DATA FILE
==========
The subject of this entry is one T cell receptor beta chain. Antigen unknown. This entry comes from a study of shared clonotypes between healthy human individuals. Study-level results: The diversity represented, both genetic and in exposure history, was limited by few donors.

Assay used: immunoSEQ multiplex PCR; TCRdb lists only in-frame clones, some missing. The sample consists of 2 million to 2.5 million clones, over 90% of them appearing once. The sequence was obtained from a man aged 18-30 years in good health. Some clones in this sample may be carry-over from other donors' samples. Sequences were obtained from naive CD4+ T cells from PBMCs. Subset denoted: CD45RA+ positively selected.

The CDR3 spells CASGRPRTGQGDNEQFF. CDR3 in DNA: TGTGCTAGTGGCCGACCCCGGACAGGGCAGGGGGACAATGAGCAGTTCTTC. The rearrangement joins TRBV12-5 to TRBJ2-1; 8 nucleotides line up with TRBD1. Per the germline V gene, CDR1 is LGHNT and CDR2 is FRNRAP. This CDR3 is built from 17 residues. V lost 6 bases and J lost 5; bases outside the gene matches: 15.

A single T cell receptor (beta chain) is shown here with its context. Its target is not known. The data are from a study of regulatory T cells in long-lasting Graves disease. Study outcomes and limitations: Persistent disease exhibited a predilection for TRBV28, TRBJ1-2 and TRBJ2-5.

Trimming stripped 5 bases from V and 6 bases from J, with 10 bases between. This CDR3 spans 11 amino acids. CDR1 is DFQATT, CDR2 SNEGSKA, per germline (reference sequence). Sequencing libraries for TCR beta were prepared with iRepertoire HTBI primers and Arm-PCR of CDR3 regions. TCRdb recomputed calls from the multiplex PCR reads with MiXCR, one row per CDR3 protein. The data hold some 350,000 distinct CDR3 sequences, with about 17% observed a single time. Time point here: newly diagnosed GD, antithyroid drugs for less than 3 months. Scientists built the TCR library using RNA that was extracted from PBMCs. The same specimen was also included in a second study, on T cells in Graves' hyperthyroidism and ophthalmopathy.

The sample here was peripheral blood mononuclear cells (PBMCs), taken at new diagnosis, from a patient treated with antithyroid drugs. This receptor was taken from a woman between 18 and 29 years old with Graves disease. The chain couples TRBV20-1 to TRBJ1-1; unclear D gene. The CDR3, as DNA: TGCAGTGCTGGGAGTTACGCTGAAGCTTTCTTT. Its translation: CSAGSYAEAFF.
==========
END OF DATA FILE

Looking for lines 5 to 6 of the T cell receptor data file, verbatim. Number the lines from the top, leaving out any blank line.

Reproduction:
Trimming stripped 5 bases from V and 6 bases from J, with 10 bases between. This CDR3 spans 11 amino acids. CDR1 is DFQATT, CDR2 SNEGSKA, per germline (reference sequence). Sequencing libraries for TCR beta were prepared with iRepertoire HTBI primers and Arm-PCR of CDR3 regions. TCRdb recomputed calls from the multiplex PCR reads with MiXCR, one row per CDR3 protein. The data hold some 350,000 distinct CDR3 sequences, with about 17% observed a single time. Time point here: newly diagnosed GD, antithyroid drugs for less than 3 months. Scientists built the TCR library using RNA that was extracted from PBMCs. The same specimen was also included in a second study, on T cells in Graves' hyperthyroidism and ophthalmopathy.

The sample here was peripheral blood mononuclear cells (PBMCs), taken at new diagnosis, from a patient treated with antithyroid drugs. This receptor was taken from a woman between 18 and 29 years old with Graves disease. The chain couples TRBV20-1 to TRBJ1-1; unclear D gene. The CDR3, as DNA: TGCAGTGCTGGGAGTTACGCTGAAGCTTTCTTT. Its translation: CSAGSYAEAFF.